Development Guide#


In order to start developing, clone the DDSIM repository using

$ git clone --recurse-submodules

Note the --recurse-submodules flag. It is required to also clone all the required submodules. If you happen to forget passing the flag on your initial clone, you can initialize all the submodules by executing git submodule update --init --recursive in the main project directory.

A C++ compiler supporting C++17 and a minimum CMake version of 3.19 are required to build the project.

Working on the core C++ library#

Our projects use CMake as the main build configuration tool. Building a project using CMake is a two-stage process. First, CMake needs to be configured by calling

$ cmake -S . -B build -DCMAKE_BUILD_TYPE=Release

This tells CMake to search the current directory . (passed via -S for source) for a CMakeLists.txt file and process it into a directory build (passed via -B). The flag -DCMAKE_BUILD_TYPE=Release tells CMake to configure a Release build (as opposed to, e.g., a Debug build).

After configuring with CMake, the project can be built by calling

$ cmake --build build --config Release

This tries to build the project in the build directory (passed via --build). Some operating systems and developer environments explicitly require a configuration to be set, which is why the --config flag is also passed to the build command. The flag --parallel <NUMBER_OF_THREADS> may be added to trigger a parallel build.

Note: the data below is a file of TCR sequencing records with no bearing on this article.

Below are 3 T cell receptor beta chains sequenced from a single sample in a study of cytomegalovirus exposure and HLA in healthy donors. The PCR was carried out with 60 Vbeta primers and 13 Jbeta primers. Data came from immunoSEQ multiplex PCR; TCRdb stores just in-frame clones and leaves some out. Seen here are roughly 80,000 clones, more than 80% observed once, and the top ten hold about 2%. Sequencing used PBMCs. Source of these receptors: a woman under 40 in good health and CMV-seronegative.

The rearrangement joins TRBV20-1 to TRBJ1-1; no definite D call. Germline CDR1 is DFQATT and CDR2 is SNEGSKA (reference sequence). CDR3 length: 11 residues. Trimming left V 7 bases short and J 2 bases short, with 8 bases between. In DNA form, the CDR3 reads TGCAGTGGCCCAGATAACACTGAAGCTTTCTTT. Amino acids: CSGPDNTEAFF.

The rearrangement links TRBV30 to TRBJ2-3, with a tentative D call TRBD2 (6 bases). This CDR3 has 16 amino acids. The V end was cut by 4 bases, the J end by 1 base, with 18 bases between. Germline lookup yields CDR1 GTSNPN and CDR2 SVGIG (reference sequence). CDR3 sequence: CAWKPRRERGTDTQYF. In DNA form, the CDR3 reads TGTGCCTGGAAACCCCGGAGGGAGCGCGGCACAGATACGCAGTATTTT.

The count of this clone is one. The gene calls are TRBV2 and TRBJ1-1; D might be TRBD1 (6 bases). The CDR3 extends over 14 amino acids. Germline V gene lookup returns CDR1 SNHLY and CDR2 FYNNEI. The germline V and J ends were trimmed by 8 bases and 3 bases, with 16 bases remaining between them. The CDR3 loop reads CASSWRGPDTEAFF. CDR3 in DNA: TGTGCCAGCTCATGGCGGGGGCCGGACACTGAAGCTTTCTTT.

Building the project this way generates

  • the main library libddsim.a (Unix) / ddsim.lib (Windows) in the build/src directory

  • a test executable ddsim_test containing unit tests in the build/test directory (this requires passing -DBUILD_DDSIM_TESTS=ON to CMake during configuration)

  • the Python bindings library pyddsim.<...> in the build/mqt/ddsim directory (this requires passing -DBINDINGS=ON to CMake during configuration)

Working on the Python module#

The mqt.ddsim Python module can be conveniently built locally by calling

(venv) $ pip install --editable .

The --editable flag ensures that changes in the Python code are instantly available without re-running the command.

Pybind11 is used for providing bindings of the C++ core library to Python (see bindings.cpp). If parts of the C++ code have been changed, the above command has to be run again to make the changes visible in Python.